Safety effects of street lighting on roadway segments: Development of a crash modification function
Runan Yang, Zhenyu Wang, Pei-Sung Lin, Xiaopeng Li, Yu Chen, Ping P. Hsu & Alex Henry, Traffic Injury Prevention, Page: 296-302,Volume 20 Issue 3, April 11, 2019.
Objective: Nighttime crashes are overrepresented on the U.S. highway system. Roadway lighting, which provides additional visibility by supplementing vehicle headlights, has been identified as an effective countermeasure to improve nighttime safety. However, the existing literature does not provide a thorough understanding of the effects of street lighting photometric characteristics on nighttime crash occurrence on roadway segments. This study aimed to investigate the relationship between lighting photometric measures and nighttime crash risk on roadway segments and develop a crash modification function/factor (CMF).
Methods: The research team collected horizontal illuminance data on 440 roadway segments between 2 successive signalized intersections in Florida for 2012–2014 and matched 4 years of nighttime and daylight crash data (2011–2014). Random parameter negative binomial models were estimated for both nighttime and daylight crash frequencies. The expected night-to-day crash odds ratio, as an equivalent of CMF, was derived from the fitted models with the correction of estimation variances. The confidence intervals (CIs) of the developed CMF were estimated using the Cox method.
Results: The coefficient of the mean of horizontal illuminance is significantly negative in the nighttime model. The coefficients of the standard deviation of horizontal illuminance are significantly positive and normally distributed in both the nighttime and daylight models. The significance of the standard deviation in the daylight model captures the confounding effects—a high standard deviation correlates with high traffic exposures, poor safety design standards, and low maintenance quality. The CMF based on the expected daylight-to-day odds ratio was developed as an exponential function of the increments and the increment squares of the mean and the standard deviation of horizontal illuminance. Its 95% CIs indicate that the CMF is almost significant over the whole range. Other significant variables contributing to nighttime crash risk include annual average daily traffic, truck percentage, segment length, access density, undivided roads, and urban/city limits.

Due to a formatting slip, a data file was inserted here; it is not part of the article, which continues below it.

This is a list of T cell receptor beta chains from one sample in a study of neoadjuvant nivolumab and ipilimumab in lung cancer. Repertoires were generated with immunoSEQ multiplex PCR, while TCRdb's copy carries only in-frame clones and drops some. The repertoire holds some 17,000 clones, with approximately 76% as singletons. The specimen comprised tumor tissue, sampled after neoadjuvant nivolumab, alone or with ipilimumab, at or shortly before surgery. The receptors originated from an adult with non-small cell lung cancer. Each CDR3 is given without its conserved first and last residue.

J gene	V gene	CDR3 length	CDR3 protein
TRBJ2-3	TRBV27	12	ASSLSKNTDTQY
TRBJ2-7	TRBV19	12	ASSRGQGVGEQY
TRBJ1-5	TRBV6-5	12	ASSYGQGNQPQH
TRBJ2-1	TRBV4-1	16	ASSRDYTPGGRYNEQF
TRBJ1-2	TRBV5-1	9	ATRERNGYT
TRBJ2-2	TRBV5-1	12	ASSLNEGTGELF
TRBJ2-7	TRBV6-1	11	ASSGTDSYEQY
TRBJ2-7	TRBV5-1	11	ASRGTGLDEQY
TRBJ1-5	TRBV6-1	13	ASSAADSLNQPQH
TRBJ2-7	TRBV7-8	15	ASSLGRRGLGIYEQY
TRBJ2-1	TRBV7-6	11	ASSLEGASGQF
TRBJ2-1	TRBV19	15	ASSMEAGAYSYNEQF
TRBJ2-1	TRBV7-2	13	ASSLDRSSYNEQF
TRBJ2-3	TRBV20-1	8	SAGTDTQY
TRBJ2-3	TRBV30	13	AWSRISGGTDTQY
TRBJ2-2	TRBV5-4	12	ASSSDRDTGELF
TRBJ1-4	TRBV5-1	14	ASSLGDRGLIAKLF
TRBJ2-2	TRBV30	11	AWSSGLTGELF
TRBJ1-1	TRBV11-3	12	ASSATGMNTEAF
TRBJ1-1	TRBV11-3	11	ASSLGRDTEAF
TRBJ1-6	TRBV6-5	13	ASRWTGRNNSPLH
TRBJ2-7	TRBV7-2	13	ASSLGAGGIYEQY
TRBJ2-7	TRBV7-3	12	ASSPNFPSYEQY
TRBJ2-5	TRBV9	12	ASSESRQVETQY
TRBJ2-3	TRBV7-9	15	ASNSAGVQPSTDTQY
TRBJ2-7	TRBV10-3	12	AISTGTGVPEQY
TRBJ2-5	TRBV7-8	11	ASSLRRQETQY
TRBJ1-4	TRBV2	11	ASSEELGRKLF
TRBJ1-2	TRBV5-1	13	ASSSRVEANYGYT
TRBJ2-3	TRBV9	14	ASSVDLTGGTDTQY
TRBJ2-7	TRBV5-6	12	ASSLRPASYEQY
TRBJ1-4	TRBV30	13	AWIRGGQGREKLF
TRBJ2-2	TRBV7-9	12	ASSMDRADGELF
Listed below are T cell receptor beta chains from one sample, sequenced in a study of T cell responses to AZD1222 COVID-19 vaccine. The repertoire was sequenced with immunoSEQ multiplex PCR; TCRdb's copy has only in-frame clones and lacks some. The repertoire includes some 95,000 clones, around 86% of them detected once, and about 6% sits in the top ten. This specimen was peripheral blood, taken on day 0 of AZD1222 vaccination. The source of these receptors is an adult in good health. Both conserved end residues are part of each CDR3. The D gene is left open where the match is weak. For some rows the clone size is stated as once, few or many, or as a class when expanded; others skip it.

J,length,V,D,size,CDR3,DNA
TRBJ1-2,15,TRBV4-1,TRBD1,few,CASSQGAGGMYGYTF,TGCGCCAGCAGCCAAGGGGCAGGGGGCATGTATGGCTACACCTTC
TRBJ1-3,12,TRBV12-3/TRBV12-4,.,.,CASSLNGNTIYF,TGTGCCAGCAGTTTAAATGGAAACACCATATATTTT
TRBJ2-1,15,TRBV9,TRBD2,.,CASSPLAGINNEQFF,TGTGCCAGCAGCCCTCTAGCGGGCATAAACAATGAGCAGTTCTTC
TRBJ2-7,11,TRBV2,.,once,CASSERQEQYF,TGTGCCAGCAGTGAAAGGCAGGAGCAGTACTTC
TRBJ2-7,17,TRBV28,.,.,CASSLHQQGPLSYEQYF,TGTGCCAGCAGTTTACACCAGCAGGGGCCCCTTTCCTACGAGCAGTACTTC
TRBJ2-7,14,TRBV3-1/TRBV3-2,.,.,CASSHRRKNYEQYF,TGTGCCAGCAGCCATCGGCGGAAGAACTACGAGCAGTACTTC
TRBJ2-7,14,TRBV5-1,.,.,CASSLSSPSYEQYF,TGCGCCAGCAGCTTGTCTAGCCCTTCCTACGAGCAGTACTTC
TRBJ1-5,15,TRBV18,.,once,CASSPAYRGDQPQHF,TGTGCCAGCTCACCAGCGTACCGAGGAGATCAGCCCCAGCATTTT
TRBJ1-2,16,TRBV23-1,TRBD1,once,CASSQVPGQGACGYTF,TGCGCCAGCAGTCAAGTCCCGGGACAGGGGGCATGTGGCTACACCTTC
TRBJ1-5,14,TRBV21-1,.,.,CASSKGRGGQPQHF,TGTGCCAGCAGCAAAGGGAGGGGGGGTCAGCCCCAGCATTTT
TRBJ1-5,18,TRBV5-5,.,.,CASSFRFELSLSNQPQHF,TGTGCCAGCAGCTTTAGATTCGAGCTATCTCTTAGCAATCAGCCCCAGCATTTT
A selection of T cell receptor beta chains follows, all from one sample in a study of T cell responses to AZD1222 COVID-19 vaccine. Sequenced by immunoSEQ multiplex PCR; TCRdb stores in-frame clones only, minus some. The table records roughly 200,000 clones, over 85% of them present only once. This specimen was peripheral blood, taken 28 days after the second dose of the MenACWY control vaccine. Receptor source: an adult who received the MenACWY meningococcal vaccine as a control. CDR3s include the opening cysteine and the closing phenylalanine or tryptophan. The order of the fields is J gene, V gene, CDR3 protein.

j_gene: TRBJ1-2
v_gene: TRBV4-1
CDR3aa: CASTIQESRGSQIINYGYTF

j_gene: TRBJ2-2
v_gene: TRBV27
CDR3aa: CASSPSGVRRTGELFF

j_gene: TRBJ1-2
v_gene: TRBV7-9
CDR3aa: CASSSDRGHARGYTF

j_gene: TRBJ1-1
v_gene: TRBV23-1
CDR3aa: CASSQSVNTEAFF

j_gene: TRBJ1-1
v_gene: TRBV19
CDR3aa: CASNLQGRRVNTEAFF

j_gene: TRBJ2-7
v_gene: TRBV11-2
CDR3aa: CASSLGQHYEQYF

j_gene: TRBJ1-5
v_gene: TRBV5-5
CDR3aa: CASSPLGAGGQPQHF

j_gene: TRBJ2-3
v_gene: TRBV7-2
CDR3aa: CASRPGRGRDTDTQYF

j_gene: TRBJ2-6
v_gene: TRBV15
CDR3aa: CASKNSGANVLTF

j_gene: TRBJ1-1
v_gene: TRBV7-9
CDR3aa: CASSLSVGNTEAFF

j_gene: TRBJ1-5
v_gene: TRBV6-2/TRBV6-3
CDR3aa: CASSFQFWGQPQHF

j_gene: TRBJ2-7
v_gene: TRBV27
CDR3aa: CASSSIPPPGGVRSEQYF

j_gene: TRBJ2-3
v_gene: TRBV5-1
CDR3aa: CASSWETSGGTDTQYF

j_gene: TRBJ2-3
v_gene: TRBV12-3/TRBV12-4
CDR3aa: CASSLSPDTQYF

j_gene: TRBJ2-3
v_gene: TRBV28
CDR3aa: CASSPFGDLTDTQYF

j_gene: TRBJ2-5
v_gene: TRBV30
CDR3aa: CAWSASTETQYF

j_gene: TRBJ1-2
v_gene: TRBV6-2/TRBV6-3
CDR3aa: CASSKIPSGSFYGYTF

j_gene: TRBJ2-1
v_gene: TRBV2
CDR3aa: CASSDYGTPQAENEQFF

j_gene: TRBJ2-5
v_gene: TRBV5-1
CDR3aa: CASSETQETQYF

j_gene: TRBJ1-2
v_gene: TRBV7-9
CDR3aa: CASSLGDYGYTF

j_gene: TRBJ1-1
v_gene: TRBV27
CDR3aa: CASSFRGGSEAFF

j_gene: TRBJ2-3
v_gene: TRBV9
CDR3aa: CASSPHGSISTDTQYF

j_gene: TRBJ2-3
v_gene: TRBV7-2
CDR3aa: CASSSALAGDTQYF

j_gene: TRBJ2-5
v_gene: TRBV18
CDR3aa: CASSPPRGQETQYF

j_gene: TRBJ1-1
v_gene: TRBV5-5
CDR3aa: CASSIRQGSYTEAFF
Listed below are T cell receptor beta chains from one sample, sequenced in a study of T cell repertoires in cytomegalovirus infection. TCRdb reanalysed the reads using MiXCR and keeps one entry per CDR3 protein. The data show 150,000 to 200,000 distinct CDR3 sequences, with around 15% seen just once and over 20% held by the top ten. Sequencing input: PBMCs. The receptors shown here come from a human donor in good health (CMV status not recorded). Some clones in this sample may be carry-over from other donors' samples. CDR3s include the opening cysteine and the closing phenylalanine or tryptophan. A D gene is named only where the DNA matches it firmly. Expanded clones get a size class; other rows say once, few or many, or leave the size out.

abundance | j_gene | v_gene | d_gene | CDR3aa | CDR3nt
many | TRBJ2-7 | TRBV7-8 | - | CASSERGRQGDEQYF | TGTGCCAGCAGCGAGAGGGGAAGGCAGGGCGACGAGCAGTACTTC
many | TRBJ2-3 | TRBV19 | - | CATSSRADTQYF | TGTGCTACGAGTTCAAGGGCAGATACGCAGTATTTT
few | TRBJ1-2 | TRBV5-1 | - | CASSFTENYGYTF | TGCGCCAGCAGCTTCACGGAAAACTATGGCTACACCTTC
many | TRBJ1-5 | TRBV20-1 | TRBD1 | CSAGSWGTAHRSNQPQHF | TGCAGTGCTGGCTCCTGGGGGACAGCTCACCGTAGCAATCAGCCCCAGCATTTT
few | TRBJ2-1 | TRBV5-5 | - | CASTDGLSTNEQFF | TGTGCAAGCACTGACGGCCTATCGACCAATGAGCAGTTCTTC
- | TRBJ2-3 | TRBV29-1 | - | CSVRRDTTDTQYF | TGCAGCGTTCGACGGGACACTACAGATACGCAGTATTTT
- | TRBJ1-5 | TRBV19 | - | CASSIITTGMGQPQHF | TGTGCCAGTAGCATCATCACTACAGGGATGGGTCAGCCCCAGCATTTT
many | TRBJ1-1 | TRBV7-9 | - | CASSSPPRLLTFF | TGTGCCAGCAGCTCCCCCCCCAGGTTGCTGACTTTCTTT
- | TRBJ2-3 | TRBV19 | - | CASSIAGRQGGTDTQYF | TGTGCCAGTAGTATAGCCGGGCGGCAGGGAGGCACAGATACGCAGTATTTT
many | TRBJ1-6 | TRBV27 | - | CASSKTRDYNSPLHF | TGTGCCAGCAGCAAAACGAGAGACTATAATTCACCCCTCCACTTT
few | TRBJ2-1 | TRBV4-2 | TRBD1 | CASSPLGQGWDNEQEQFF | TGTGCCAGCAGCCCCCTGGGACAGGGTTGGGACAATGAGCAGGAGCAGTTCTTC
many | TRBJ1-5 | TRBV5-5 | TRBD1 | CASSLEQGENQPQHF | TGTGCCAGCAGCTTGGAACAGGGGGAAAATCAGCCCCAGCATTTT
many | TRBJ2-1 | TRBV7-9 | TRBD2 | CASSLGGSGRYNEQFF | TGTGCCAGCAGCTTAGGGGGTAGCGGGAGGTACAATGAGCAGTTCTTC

Conclusions: Horizontal illuminance characteristics have a significant impact on nighttime crash risk on roadway segments. An increase in the mean of horizontal illuminance, indicating an improvement in average lighting level, tends to decrease nighttime crash risk; an increase in the standard deviation, representing a poor uniformity of lighting pattern on a roadway segment, is more likely to raise nighttime crash risk. Because the 2 measures are strongly correlated in a low mean range (<0.44 fc), the 2 photometric measures need to be considered together to interpret the safety effects of lighting patterns. The standard deviation shows better performance in measuring lighting uniformity on a roadway segment than the traditional ratios (max-to-min and mean-to-min). However, a new photometric measure is needed to capture the true lighting pattern influencing driver vision at night.